Last week, this blog covered the fact that "Chip-and-PIN" technology was a focal point of the Senate Judiciary Committee. Executives from both Target and Neiman Marcus said they have plans to use the technology to improve their security systems already in the works, but will be speeding up the process.
While this may be the idea of these two retailers, the entire industry is also going to need to get on board whether they want to or not. A recent article from the Wall Street Journal features an interview with Carolyn Balfany, MasterCard's expert on all things EMV technology.
First it is important to know that both MasterCard and Visa have already released a roadmap that organizations need to follow in order to meet an October 2015 deadline. That is when a "liability shift" will take place.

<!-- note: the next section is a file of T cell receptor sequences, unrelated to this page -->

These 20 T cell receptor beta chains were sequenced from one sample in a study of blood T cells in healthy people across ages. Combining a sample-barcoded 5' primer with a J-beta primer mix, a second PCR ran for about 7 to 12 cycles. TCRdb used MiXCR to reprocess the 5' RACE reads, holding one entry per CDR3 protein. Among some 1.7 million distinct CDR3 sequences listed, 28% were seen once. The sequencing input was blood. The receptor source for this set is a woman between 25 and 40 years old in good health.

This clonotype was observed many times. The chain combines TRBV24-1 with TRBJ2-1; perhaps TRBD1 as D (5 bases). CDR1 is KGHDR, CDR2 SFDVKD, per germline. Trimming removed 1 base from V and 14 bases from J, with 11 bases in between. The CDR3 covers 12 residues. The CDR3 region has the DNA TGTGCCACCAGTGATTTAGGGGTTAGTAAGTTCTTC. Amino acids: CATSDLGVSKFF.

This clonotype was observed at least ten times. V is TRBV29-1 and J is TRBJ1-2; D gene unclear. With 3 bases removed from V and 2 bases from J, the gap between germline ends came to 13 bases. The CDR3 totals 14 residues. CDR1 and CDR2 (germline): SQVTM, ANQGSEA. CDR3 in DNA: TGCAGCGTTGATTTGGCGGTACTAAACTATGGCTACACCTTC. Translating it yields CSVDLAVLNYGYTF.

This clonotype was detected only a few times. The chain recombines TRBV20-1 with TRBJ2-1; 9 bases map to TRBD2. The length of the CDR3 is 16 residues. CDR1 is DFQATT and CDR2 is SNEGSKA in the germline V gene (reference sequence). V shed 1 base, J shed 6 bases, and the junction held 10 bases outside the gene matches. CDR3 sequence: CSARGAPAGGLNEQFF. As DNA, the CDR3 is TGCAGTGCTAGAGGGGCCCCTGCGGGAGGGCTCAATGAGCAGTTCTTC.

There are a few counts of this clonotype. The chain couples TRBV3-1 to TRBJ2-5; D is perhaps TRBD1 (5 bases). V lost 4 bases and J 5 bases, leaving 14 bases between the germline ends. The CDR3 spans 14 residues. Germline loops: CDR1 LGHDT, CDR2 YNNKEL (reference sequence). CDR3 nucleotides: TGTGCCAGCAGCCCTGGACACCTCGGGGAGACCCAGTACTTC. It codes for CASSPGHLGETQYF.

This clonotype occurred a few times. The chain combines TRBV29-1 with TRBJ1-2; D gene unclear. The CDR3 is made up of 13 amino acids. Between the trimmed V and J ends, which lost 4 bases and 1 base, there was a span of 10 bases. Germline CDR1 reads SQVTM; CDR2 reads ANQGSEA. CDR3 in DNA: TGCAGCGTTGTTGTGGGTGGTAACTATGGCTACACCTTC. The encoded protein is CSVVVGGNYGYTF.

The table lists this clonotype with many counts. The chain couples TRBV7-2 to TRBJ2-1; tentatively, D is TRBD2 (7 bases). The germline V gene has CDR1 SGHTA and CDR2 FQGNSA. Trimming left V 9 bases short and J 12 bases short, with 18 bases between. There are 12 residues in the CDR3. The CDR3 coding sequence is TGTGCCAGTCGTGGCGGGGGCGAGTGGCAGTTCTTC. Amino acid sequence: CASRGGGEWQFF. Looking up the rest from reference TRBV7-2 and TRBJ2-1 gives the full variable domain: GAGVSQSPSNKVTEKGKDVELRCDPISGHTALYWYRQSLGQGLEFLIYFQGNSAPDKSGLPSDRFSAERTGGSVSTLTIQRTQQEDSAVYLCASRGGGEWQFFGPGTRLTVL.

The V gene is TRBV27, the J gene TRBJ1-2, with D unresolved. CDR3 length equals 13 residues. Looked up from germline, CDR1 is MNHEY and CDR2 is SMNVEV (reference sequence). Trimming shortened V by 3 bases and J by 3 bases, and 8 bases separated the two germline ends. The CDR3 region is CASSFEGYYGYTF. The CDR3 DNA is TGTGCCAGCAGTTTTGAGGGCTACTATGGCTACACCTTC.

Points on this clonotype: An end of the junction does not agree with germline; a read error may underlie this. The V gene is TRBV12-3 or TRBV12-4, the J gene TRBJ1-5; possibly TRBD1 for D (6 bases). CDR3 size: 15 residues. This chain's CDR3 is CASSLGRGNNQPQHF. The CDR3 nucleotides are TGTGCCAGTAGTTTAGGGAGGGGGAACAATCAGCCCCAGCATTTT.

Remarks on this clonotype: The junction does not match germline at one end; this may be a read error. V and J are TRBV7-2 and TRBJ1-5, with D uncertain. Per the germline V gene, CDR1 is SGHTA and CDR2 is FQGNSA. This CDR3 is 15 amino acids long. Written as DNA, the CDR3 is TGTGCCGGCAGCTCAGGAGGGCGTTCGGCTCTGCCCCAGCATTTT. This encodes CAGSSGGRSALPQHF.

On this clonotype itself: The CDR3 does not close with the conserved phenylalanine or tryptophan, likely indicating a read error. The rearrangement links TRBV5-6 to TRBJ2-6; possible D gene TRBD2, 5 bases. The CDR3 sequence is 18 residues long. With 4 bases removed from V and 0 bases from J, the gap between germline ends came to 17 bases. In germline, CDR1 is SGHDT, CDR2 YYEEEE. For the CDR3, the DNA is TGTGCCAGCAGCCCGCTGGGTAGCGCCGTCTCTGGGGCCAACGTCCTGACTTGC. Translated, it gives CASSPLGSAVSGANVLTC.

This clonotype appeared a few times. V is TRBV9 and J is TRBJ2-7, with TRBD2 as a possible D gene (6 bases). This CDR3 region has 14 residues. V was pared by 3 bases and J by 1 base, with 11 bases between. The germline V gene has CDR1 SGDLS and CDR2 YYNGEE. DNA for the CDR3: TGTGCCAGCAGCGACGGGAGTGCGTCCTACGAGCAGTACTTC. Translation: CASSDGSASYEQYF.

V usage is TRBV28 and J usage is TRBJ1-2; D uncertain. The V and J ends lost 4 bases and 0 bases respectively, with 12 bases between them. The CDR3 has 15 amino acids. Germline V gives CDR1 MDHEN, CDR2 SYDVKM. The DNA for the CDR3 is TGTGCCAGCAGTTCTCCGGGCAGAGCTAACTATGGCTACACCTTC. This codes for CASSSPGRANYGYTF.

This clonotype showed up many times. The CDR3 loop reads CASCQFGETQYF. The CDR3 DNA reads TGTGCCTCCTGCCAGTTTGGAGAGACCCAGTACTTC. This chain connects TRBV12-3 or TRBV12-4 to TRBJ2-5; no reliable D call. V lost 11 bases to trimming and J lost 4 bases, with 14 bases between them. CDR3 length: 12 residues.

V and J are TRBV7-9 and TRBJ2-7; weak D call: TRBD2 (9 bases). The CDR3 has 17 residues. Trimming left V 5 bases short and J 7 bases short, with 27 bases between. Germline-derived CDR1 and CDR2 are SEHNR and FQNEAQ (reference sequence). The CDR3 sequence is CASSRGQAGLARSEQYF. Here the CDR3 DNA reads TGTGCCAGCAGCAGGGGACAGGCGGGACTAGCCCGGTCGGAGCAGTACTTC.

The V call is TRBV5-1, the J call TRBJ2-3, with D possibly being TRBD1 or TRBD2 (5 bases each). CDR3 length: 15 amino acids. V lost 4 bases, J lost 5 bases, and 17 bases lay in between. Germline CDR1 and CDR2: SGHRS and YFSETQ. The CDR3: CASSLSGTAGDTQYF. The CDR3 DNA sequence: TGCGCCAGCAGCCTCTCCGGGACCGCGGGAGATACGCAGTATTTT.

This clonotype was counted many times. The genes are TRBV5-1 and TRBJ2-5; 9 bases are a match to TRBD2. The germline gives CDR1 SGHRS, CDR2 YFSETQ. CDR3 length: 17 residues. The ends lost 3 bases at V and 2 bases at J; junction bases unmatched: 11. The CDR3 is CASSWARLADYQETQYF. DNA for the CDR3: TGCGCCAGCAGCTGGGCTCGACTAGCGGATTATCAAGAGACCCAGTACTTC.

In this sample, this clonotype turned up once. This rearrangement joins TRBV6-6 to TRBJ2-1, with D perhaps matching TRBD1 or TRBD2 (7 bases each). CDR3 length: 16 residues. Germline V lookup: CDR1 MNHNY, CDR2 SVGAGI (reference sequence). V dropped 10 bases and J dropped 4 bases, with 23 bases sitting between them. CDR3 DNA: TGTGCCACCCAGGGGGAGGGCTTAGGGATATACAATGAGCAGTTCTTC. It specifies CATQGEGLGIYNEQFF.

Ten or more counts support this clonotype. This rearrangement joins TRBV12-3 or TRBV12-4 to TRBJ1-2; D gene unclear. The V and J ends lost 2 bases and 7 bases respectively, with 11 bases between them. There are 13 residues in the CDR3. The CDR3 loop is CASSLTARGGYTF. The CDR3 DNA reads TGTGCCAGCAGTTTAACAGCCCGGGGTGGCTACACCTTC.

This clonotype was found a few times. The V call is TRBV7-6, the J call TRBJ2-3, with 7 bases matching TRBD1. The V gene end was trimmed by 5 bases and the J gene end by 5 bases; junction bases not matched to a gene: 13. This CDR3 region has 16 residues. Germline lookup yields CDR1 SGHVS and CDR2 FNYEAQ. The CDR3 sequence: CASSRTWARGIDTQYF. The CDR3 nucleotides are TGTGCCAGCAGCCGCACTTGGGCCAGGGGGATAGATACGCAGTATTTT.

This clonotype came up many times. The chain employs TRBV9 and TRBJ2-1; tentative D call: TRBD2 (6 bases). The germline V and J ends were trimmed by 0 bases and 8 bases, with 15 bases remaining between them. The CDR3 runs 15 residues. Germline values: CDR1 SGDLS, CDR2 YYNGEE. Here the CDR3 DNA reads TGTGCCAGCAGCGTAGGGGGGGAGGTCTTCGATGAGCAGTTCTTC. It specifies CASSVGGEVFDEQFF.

According to Miller, after the deadline, when fraud happens the liability will shift to whichever party has the lesser technology. This means that if a merchant is running an old system, they can still run swipe and signature payments, but they will also be liable for any fraudulent transactions if the customer has a chip card. If the retailer has updated technology and the card does not have the chip, the bank is liable in the case of fraud.
"The key point of a liability shift is not actually to shift liability around the market," Balfany said. "It's to create co-ordination in the market, so you have issuers and merchants investing in the migration at the same time. This way, we're not shifting fraud around within the system; we're driving fraud out of the system."
With the help of a payment solution provider, any organization will be able to get ahead of the EMV changes.